Anna Nicole Smith, widow of 89-year-old Billionaire J. Howard Marshall,
continues her battle for a piece of his estate. The Supreme Court recently
ruled in favor of Anna Nicole, and she will likely have a new hearing in front
of a lower court to address the substantive issues of her case. Although
everyone is focused on the glitz and dollars (all $1.6B) there are valuable
lessons in this case.
There are specific steps even average families can learn from this case to
protect themselves and their heirs. While Anna Nicole may be the most talked
about case, these issues affect women and non-married partners as well, and so
caution is the recommendation for all:
Sign a pre-nuptial agreement and do it right: each party should have
his or her own attorney. When discussing the terms of the pre-nuptial
agreement, there should be complete financial disclosure between the
parties. If an engaged couple is hesitant to share all information, this
may be a sign of problems to come. All financial information should be
discussed and dealt with well in advance of the wedding.
Sign a will clearly stating what is intended for the new spouse. Wait
six months. Re-visit the will, making changes to other provisions, but
leaving the bequest to the new spouse intact. Sign the new will. Save the
old wills to demonstrate a consistent pattern of distributions to the new
Have a trust set up for your new spouse. This can give him/her the
right to distributions from the money, but assure the remainder reverts to
your family. Consider using a uni-trust payment arrangement (e.g., 5% of
principal paid to your new spouse each year). This approach can protect
your new spouse and children who receive the trust assets on his/her later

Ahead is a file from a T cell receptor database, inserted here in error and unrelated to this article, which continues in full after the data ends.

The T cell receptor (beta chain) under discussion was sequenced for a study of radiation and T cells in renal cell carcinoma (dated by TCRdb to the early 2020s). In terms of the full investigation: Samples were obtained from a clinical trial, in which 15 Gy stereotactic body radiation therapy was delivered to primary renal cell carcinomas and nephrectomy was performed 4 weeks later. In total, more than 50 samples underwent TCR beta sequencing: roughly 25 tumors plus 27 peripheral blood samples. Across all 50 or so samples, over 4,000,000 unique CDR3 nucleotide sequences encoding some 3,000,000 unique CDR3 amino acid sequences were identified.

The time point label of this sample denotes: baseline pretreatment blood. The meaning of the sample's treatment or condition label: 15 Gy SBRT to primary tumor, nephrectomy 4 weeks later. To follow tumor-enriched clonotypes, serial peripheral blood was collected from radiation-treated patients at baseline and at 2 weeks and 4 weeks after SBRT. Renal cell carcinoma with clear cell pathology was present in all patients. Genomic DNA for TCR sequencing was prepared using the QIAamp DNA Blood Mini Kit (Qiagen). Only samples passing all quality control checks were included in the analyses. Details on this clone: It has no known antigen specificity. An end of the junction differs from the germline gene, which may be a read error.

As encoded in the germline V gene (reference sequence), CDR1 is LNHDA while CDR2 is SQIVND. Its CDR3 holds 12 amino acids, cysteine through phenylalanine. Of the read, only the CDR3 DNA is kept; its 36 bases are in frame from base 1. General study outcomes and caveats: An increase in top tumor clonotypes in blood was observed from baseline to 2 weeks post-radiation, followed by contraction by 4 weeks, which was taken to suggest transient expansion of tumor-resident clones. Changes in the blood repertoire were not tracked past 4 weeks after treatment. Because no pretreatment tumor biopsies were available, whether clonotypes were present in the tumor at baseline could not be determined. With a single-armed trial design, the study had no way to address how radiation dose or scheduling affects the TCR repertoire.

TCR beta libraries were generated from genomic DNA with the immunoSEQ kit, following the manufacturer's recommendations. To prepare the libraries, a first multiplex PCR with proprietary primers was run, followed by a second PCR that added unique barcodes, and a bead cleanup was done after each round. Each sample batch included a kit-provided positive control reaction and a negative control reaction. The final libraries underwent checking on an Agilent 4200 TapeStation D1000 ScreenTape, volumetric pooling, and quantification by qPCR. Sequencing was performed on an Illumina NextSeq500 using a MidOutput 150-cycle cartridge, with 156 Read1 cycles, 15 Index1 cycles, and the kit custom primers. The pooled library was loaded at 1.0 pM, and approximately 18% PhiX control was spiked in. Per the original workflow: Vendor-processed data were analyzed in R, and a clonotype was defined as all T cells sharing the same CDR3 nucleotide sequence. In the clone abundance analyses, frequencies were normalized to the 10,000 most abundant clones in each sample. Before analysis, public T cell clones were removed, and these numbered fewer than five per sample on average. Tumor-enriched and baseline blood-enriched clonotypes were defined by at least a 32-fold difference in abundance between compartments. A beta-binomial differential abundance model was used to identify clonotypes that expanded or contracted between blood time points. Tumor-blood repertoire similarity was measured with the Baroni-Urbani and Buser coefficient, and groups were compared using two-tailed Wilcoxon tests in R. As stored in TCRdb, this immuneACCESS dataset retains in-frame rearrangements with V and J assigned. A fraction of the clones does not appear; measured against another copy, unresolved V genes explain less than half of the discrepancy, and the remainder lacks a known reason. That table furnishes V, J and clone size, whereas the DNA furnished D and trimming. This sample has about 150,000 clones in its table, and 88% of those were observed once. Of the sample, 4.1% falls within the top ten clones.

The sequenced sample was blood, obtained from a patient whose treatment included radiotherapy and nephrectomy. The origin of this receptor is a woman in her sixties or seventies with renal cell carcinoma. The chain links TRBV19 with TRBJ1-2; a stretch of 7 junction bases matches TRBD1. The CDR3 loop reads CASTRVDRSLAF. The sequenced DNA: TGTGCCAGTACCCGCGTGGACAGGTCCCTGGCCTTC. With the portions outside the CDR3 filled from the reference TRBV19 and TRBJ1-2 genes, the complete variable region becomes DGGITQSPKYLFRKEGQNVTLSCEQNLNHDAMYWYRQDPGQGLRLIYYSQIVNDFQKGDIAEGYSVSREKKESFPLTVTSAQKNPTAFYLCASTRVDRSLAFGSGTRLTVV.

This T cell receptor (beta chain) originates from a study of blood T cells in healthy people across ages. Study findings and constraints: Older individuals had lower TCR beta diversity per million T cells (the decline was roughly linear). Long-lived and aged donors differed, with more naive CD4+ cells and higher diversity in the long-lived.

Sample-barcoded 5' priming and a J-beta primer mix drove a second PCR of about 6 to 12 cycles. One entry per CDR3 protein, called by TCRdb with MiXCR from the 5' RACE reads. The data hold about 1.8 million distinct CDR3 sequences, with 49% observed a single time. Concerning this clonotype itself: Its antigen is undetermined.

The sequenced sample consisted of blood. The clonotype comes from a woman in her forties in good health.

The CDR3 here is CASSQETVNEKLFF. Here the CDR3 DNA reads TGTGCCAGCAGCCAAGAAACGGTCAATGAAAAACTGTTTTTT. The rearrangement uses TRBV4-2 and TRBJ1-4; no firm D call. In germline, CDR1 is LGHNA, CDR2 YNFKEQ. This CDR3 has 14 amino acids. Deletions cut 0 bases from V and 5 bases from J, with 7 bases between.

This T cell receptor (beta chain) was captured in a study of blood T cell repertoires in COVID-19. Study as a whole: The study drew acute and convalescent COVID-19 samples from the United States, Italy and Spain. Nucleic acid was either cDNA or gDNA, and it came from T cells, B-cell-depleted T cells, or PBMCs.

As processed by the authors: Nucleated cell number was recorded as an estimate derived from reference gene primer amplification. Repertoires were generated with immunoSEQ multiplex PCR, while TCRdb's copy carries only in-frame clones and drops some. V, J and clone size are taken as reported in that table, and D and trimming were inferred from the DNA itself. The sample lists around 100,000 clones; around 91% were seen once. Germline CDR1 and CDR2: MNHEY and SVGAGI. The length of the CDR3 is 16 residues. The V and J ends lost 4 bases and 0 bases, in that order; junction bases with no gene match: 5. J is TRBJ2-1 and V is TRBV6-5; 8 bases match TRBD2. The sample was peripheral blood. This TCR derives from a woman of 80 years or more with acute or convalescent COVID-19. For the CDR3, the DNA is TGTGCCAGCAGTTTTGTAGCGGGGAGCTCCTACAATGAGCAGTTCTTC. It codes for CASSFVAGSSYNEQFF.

demise, while enabling your trustees to invest using an asset allocation
model that benefits all parties.
If there is a change from the pre-nuptial agreement, e.g. favoring the
new spouse, have your matrimonial counsel amend the prenuptial agreement,
using all appropriate formalities. Revise your will and other estate
planning documents to confirm these wishes. It's important that all
documents are consistent to minimize future problems and to ensure that
your intentions are fulfilled.
Have your new spouse waive any rights under state law to claim a
specified portion of your estate (called spousal waiver of right of
Don't video tape your will signing. Contrary to popular belief, video
tapes can often be used by a forensic expert to undermine your
Sometimes, there are easier steps to keep everyone happy. If health and
age permit, insurance can be used as the great equalizer. Example: Set up a
life insurance trust to own enough life insurance to provide for
your new spouse, and then leave your estate to your children. That way, you
know that after you die, everyone is taken care of.
Don't forget, it's not only about a will. What if you designate
your new spouse in a form durable power of attorney as your agent? Some
form powers of attorney permit gifts without limit, and the right of the
agent to change beneficiary designations. If you become incapacitated, might
your new spouse make gifts to himself /herself and name himself/herself as
sole beneficiary on your retirement assets. Powers of attorney can be very
Watch the title to assets. If you change assets to joint with your new
spouse, your will won't affect those assets.
The tax allocation clause in your will could be critical to the
ultimate disposition of your estate. Example: You bequeath half of your
estate to your new partner and the remaining half to your children, but
they pay the state and federal estate tax on their receipt. The taxes might
shift the net effective allocation to 2/3rds your partner, and
1/3rd your children.
If you are already married and do not have a pre-nuptial agreement, or
if time just ran out before you got married and you couldn't get the
document signed, don't worry, it is not too late! Once you are married,
you can sign a post-nuptial agreement to the same effect as a pre-nuptial
agreement. Alternatively, you can begin more comprehensive estate planning
with an attorney or financial advisor.
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